Monday, January 5, 2015

Gateway (26)

Post 26 in an ongoing series describing the design and construction of a kabukimon, a type of Japanese gate. Post 1 in this series can be found here if you'd like to start at the beginning. Each post links to the next at the bottom of the page. Recent installments also located in the 'Blog archive' index to the right of the page.

--------

Started out today with making the end cuts on the 11.25"x13.75" main posts - two cuts with the Makita and the end is trimmed, the goal being to have the two cuts be very closely in plane so minimal clean up is required afterward. Let's have a look-see then.

First cross cut done on the right side post:


 And number 2, same post:


A check on the post top, but most if not all of it will be under the large copper cap to be fitted later. I'll probably epoxy the crack closed though.

Some clean up with a hand plane is in order - then, when I was done I realized that as this was the top of the post, and to be covered with the copper cap, the planing was, uh, unnecessary:


Oh well, it was good exercise at least. Note that you can see a touch of sapwood at the bottom left corner of the end grain shown in the pic. I had asked at the mill for the timbers to be free of sapwood, however they did not bat 100% in that regard. The sapwood portion does not, however, run the length of the stick.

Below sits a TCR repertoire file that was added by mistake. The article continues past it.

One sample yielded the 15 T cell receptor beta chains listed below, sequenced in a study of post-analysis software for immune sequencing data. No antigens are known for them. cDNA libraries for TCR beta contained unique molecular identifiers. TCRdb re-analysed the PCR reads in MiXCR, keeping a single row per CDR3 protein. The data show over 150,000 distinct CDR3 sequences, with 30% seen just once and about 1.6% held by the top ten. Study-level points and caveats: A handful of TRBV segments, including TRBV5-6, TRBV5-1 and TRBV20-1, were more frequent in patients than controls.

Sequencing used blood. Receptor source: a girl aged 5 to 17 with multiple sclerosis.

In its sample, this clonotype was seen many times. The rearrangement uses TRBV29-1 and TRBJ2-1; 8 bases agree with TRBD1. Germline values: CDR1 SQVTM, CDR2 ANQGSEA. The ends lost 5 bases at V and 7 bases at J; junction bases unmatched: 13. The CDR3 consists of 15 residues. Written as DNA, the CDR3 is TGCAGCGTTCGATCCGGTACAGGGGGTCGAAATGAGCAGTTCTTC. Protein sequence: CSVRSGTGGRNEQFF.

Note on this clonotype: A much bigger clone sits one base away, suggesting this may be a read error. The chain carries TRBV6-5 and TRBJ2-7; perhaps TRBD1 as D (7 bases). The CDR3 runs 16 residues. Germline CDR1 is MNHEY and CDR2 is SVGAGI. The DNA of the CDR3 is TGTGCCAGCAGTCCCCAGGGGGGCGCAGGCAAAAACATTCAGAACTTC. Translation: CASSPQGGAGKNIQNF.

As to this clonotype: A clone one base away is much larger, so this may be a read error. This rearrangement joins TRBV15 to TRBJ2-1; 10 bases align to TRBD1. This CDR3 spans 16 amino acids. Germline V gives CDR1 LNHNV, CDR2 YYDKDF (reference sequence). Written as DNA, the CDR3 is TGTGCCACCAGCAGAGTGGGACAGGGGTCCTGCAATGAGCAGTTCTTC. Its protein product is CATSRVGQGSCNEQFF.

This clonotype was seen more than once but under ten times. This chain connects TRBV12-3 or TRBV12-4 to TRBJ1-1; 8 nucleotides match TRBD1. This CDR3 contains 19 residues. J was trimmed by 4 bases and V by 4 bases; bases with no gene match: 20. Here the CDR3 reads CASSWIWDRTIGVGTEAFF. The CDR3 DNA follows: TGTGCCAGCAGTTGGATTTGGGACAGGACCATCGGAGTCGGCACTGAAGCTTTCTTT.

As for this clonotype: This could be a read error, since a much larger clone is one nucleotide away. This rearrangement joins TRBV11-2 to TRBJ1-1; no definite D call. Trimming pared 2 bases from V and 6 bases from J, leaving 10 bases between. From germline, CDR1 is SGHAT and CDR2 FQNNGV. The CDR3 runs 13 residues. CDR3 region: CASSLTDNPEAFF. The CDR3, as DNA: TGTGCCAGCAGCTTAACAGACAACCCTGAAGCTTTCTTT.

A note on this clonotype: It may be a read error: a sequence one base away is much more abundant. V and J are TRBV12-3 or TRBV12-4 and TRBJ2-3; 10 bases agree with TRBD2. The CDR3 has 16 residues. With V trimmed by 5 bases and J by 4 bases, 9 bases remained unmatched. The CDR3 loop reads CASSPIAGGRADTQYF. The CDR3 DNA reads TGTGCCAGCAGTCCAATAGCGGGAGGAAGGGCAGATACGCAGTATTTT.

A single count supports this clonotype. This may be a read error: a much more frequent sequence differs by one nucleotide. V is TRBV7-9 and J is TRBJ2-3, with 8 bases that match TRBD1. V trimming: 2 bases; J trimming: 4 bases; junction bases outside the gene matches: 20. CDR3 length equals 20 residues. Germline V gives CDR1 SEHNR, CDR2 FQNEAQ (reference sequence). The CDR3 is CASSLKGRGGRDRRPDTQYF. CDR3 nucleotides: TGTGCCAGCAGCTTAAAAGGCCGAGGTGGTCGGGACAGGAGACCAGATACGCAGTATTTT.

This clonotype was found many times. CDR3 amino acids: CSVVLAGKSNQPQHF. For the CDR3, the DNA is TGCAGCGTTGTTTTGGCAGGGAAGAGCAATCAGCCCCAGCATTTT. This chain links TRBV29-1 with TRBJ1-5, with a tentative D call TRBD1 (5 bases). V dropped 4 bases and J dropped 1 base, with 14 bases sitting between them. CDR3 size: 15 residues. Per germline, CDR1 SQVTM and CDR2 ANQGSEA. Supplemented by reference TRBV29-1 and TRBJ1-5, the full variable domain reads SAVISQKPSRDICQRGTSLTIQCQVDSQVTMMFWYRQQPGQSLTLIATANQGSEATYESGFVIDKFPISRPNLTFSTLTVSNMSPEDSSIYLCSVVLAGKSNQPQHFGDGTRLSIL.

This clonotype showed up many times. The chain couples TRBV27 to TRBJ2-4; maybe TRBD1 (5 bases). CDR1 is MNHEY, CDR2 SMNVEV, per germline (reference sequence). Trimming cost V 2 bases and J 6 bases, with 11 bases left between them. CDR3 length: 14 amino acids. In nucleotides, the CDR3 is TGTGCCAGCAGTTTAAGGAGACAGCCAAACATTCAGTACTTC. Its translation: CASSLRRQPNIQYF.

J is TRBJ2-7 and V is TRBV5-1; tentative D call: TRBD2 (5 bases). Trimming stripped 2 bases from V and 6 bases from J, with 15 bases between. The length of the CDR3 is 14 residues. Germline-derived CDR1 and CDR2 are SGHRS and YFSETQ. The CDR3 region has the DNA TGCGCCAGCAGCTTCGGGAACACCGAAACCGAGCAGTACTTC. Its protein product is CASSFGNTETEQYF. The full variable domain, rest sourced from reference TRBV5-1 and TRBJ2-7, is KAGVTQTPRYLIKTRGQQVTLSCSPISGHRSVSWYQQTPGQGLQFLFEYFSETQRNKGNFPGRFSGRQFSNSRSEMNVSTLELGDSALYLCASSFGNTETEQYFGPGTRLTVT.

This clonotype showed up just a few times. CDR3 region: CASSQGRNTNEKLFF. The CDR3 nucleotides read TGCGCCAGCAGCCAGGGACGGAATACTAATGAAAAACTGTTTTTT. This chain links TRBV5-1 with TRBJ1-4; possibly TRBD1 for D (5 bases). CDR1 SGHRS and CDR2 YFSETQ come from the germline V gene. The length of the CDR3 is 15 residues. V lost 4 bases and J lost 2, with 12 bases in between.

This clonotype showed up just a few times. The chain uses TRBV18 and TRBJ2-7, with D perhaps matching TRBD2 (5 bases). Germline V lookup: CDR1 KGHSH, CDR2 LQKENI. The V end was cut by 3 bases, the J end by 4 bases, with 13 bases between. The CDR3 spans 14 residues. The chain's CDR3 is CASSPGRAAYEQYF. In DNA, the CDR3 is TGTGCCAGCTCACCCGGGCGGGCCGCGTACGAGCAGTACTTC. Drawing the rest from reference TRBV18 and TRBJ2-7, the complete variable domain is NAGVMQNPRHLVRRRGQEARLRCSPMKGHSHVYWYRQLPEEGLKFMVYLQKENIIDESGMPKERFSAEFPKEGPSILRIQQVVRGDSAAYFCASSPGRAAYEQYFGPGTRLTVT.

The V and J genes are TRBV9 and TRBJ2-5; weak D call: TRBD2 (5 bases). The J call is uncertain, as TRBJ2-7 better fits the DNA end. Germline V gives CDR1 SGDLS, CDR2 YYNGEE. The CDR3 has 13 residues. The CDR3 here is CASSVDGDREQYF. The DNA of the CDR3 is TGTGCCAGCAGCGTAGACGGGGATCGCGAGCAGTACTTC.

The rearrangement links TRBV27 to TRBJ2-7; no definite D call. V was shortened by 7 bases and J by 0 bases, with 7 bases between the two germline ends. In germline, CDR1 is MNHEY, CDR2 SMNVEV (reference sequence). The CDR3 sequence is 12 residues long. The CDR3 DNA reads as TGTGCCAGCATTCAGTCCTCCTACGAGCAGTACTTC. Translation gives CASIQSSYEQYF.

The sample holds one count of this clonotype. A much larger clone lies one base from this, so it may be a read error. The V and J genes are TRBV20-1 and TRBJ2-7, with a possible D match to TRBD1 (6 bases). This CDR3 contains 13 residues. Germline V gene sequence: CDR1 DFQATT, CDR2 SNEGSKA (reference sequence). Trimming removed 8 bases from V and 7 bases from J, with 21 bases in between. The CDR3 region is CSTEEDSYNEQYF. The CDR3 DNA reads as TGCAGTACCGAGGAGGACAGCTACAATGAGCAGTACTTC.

Another post, another pair of cuts:


You can see by the end grain that this post came from a bigger log than did its partner.

This is the bottom surface of the post, so the surface needs to be flat and square:


Last one on post two came out fine also:


This is the top of the stick, so the surface flatness is less critical, though I still cleaned it up afterwards with a hand plane.

Next up were the mortises in the beam for the stub tenons associated to the kabuki and magusa:


Another view:


The above pic shows the orientation of the mortise as it will be in the field. The stub tenons are at the base of the kabuki. As you can see, the stub tenon mortises are asymmetrical on this side of the post. There's a reason for that.

The other little mortise you see is for the magusa, which is a door header fitted directly below the kabuki (the main crossbeam):


While cleaning up the mortises I had a sweet little end grain pare happen:


It's a keeper.